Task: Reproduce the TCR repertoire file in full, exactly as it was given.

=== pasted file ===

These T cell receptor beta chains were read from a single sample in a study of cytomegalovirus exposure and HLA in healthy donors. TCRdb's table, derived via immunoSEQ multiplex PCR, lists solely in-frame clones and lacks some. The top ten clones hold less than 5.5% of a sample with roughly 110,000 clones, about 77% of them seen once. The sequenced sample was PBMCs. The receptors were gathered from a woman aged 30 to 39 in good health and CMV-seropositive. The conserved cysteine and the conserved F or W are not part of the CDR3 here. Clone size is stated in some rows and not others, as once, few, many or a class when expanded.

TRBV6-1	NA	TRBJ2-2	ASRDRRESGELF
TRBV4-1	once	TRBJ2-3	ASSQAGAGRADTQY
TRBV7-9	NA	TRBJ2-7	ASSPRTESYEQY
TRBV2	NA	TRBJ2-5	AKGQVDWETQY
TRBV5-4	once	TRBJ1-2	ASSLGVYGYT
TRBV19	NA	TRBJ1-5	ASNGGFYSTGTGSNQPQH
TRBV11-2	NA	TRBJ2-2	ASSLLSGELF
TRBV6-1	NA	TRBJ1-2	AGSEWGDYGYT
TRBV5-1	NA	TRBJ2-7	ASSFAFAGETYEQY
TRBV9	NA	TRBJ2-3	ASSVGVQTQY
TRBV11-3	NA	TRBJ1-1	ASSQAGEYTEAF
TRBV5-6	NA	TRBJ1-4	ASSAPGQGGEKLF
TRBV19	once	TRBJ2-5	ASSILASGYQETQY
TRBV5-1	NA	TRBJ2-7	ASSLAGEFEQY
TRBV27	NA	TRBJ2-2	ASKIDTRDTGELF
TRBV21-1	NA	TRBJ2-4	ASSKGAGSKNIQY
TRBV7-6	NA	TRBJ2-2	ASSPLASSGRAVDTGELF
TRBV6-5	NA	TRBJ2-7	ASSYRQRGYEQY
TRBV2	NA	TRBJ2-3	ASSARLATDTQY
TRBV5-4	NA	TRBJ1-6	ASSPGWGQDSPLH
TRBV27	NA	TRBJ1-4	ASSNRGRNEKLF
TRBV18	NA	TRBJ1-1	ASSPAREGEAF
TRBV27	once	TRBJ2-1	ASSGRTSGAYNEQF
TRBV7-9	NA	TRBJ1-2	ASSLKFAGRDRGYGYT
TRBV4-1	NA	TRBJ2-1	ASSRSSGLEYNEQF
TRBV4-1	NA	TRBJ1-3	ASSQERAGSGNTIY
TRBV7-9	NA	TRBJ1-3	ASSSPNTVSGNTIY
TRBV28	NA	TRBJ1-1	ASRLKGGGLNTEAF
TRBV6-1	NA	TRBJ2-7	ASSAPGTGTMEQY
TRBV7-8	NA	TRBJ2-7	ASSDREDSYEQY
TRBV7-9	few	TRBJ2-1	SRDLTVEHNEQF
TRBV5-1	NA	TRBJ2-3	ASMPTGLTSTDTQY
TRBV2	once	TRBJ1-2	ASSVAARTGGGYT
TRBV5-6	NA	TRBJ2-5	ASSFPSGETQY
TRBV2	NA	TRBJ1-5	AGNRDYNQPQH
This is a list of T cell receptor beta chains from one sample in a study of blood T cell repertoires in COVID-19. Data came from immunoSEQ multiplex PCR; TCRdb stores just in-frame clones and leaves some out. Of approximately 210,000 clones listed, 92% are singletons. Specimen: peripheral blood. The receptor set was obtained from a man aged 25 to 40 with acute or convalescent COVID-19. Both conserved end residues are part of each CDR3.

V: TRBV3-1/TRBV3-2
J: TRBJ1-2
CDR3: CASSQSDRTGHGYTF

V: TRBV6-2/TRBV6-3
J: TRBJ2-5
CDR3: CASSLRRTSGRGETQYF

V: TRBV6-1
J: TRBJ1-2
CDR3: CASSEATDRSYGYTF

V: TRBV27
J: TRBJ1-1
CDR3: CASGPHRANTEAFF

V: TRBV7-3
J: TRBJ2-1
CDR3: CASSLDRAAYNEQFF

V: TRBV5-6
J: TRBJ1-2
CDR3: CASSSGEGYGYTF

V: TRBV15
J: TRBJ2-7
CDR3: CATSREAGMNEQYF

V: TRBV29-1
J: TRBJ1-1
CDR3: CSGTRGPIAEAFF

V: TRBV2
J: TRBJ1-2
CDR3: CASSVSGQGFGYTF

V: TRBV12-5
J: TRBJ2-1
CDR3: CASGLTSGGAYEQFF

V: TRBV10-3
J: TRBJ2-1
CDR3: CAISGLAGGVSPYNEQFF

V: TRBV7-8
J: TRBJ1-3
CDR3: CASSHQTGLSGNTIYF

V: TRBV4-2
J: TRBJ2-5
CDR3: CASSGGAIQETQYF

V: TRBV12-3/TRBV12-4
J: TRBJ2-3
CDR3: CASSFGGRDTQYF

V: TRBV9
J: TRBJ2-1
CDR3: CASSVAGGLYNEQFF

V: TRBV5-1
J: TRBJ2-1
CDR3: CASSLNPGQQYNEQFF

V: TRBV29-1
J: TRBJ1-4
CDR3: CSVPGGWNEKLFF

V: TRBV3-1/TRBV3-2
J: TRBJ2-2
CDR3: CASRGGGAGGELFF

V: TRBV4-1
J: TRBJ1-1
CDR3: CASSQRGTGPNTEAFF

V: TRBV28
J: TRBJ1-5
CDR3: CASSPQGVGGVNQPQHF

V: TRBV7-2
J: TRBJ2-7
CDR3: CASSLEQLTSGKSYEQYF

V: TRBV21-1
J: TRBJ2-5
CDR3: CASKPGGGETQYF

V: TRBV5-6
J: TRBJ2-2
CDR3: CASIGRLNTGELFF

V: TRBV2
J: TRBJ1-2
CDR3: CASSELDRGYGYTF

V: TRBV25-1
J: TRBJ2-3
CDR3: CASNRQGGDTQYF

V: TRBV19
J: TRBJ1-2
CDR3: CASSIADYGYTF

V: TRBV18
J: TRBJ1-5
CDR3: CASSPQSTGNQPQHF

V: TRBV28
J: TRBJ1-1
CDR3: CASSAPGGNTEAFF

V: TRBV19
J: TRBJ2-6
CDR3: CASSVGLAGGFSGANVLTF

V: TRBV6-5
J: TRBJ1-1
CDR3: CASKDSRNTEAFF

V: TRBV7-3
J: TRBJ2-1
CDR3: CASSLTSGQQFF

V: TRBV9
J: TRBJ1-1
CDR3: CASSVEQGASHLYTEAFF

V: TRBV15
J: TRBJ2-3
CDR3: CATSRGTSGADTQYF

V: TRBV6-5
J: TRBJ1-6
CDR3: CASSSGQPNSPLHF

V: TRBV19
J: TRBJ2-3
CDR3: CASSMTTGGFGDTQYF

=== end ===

These T cell receptor beta chains were read from a single sample in a study of cytomegalovirus exposure and HLA in healthy donors. TCRdb's table, derived via immunoSEQ multiplex PCR, lists solely in-frame clones and lacks some. The top ten clones hold less than 5.5% of a sample with roughly 110,000 clones, about 77% of them seen once. The sequenced sample was PBMCs. The receptors were gathered from a woman aged 30 to 39 in good health and CMV-seropositive. The conserved cysteine and the conserved F or W are not part of the CDR3 here. Clone size is stated in some rows and not others, as once, few, many or a class when expanded.

TRBV6-1	NA	TRBJ2-2	ASRDRRESGELF
TRBV4-1	once	TRBJ2-3	ASSQAGAGRADTQY
TRBV7-9	NA	TRBJ2-7	ASSPRTESYEQY
TRBV2	NA	TRBJ2-5	AKGQVDWETQY
TRBV5-4	once	TRBJ1-2	ASSLGVYGYT
TRBV19	NA	TRBJ1-5	ASNGGFYSTGTGSNQPQH
TRBV11-2	NA	TRBJ2-2	ASSLLSGELF
TRBV6-1	NA	TRBJ1-2	AGSEWGDYGYT
TRBV5-1	NA	TRBJ2-7	ASSFAFAGETYEQY
TRBV9	NA	TRBJ2-3	ASSVGVQTQY
TRBV11-3	NA	TRBJ1-1	ASSQAGEYTEAF
TRBV5-6	NA	TRBJ1-4	ASSAPGQGGEKLF
TRBV19	once	TRBJ2-5	ASSILASGYQETQY
TRBV5-1	NA	TRBJ2-7	ASSLAGEFEQY
TRBV27	NA	TRBJ2-2	ASKIDTRDTGELF
TRBV21-1	NA	TRBJ2-4	ASSKGAGSKNIQY
TRBV7-6	NA	TRBJ2-2	ASSPLASSGRAVDTGELF
TRBV6-5	NA	TRBJ2-7	ASSYRQRGYEQY
TRBV2	NA	TRBJ2-3	ASSARLATDTQY
TRBV5-4	NA	TRBJ1-6	ASSPGWGQDSPLH
TRBV27	NA	TRBJ1-4	ASSNRGRNEKLF
TRBV18	NA	TRBJ1-1	ASSPAREGEAF
TRBV27	once	TRBJ2-1	ASSGRTSGAYNEQF
TRBV7-9	NA	TRBJ1-2	ASSLKFAGRDRGYGYT
TRBV4-1	NA	TRBJ2-1	ASSRSSGLEYNEQF
TRBV4-1	NA	TRBJ1-3	ASSQERAGSGNTIY
TRBV7-9	NA	TRBJ1-3	ASSSPNTVSGNTIY
TRBV28	NA	TRBJ1-1	ASRLKGGGLNTEAF
TRBV6-1	NA	TRBJ2-7	ASSAPGTGTMEQY
TRBV7-8	NA	TRBJ2-7	ASSDREDSYEQY
TRBV7-9	few	TRBJ2-1	SRDLTVEHNEQF
TRBV5-1	NA	TRBJ2-3	ASMPTGLTSTDTQY
TRBV2	once	TRBJ1-2	ASSVAARTGGGYT
TRBV5-6	NA	TRBJ2-5	ASSFPSGETQY
TRBV2	NA	TRBJ1-5	AGNRDYNQPQH
This is a list of T cell receptor beta chains from one sample in a study of blood T cell repertoires in COVID-19. Data came from immunoSEQ multiplex PCR; TCRdb stores just in-frame clones and leaves some out. Of approximately 210,000 clones listed, 92% are singletons. Specimen: peripheral blood. The receptor set was obtained from a man aged 25 to 40 with acute or convalescent COVID-19. Both conserved end residues are part of each CDR3.

V: TRBV3-1/TRBV3-2
J: TRBJ1-2
CDR3: CASSQSDRTGHGYTF

V: TRBV6-2/TRBV6-3
J: TRBJ2-5
CDR3: CASSLRRTSGRGETQYF

V: TRBV6-1
J: TRBJ1-2
CDR3: CASSEATDRSYGYTF

V: TRBV27
J: TRBJ1-1
CDR3: CASGPHRANTEAFF

V: TRBV7-3
J: TRBJ2-1
CDR3: CASSLDRAAYNEQFF

V: TRBV5-6
J: TRBJ1-2
CDR3: CASSSGEGYGYTF

V: TRBV15
J: TRBJ2-7
CDR3: CATSREAGMNEQYF

V: TRBV29-1
J: TRBJ1-1
CDR3: CSGTRGPIAEAFF

V: TRBV2
J: TRBJ1-2
CDR3: CASSVSGQGFGYTF

V: TRBV12-5
J: TRBJ2-1
CDR3: CASGLTSGGAYEQFF

V: TRBV10-3
J: TRBJ2-1
CDR3: CAISGLAGGVSPYNEQFF

V: TRBV7-8
J: TRBJ1-3
CDR3: CASSHQTGLSGNTIYF

V: TRBV4-2
J: TRBJ2-5
CDR3: CASSGGAIQETQYF

V: TRBV12-3/TRBV12-4
J: TRBJ2-3
CDR3: CASSFGGRDTQYF

V: TRBV9
J: TRBJ2-1
CDR3: CASSVAGGLYNEQFF

V: TRBV5-1
J: TRBJ2-1
CDR3: CASSLNPGQQYNEQFF

V: TRBV29-1
J: TRBJ1-4
CDR3: CSVPGGWNEKLFF

V: TRBV3-1/TRBV3-2
J: TRBJ2-2
CDR3: CASRGGGAGGELFF

V: TRBV4-1
J: TRBJ1-1
CDR3: CASSQRGTGPNTEAFF

V: TRBV28
J: TRBJ1-5
CDR3: CASSPQGVGGVNQPQHF

V: TRBV7-2
J: TRBJ2-7
CDR3: CASSLEQLTSGKSYEQYF

V: TRBV21-1
J: TRBJ2-5
CDR3: CASKPGGGETQYF

V: TRBV5-6
J: TRBJ2-2
CDR3: CASIGRLNTGELFF

V: TRBV2
J: TRBJ1-2
CDR3: CASSELDRGYGYTF

V: TRBV25-1
J: TRBJ2-3
CDR3: CASNRQGGDTQYF

V: TRBV19
J: TRBJ1-2
CDR3: CASSIADYGYTF

V: TRBV18
J: TRBJ1-5
CDR3: CASSPQSTGNQPQHF

V: TRBV28
J: TRBJ1-1
CDR3: CASSAPGGNTEAFF

V: TRBV19
J: TRBJ2-6
CDR3: CASSVGLAGGFSGANVLTF

V: TRBV6-5
J: TRBJ1-1
CDR3: CASKDSRNTEAFF

V: TRBV7-3
J: TRBJ2-1
CDR3: CASSLTSGQQFF

V: TRBV9
J: TRBJ1-1
CDR3: CASSVEQGASHLYTEAFF

V: TRBV15
J: TRBJ2-3
CDR3: CATSRGTSGADTQYF

V: TRBV6-5
J: TRBJ1-6
CDR3: CASSSGQPNSPLHF

V: TRBV19
J: TRBJ2-3
CDR3: CASSMTTGGFGDTQYF